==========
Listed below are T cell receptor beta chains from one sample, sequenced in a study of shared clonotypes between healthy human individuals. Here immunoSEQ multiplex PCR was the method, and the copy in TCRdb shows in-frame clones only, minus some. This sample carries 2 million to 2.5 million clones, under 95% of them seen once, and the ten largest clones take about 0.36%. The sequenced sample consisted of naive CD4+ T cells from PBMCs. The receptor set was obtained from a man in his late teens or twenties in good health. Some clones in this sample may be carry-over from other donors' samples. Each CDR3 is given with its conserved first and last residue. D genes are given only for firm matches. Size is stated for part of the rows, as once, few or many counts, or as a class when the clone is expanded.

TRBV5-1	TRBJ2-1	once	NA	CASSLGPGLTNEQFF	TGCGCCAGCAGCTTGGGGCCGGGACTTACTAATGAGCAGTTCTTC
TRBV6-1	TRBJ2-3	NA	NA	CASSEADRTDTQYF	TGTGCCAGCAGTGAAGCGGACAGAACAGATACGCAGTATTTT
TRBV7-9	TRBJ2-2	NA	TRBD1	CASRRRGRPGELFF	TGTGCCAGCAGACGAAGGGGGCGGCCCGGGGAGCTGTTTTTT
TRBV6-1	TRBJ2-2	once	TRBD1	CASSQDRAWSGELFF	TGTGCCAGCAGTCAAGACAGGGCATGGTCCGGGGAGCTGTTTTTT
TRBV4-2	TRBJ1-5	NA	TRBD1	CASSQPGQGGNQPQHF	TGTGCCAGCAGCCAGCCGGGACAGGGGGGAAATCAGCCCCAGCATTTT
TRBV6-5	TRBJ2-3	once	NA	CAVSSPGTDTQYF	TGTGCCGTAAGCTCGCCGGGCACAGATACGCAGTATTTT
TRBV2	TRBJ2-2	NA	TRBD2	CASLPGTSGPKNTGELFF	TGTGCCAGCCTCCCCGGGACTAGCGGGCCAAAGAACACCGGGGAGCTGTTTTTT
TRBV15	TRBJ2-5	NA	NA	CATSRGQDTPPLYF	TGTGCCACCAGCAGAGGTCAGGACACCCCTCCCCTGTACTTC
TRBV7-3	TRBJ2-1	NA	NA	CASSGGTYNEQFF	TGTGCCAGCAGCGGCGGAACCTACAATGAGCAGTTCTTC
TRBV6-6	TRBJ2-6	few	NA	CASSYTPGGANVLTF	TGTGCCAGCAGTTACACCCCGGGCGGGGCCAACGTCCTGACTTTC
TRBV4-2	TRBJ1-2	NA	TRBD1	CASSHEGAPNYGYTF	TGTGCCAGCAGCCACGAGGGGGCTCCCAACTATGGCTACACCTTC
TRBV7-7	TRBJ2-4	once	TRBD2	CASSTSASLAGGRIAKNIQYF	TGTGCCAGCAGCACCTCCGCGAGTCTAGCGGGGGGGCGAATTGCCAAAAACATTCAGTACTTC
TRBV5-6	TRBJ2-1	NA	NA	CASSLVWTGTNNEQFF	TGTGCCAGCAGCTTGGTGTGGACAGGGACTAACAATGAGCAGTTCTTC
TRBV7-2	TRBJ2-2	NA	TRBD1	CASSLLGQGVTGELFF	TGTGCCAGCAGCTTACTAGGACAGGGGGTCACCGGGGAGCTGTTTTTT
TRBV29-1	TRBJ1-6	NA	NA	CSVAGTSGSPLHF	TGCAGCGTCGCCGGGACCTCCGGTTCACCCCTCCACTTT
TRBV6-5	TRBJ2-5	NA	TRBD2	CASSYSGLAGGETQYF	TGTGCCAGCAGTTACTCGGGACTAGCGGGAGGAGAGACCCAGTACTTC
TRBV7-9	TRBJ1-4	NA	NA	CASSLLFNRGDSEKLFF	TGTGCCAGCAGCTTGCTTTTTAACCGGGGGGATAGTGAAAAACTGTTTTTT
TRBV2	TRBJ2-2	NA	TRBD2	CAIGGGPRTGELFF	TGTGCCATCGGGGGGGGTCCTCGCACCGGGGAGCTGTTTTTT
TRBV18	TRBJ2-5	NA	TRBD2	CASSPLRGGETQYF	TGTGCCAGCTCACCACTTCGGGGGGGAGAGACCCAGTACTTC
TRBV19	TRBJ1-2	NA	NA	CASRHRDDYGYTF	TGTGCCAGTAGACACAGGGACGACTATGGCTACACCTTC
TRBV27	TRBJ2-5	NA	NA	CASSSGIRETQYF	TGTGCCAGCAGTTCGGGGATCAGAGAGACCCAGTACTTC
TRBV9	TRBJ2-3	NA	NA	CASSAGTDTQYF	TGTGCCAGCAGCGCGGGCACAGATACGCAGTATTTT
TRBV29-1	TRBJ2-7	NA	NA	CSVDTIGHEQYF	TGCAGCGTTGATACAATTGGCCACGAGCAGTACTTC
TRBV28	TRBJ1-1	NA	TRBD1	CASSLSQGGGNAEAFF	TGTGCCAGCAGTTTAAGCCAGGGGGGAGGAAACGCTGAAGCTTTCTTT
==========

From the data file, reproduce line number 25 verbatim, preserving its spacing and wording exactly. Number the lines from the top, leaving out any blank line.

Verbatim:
TRBV28	TRBJ1-1	NA	TRBD1	CASSLSQGGGNAEAFF	TGTGCCAGCAGTTTAAGCCAGGGGGGAGGAAACGCTGAAGCTTTCTTT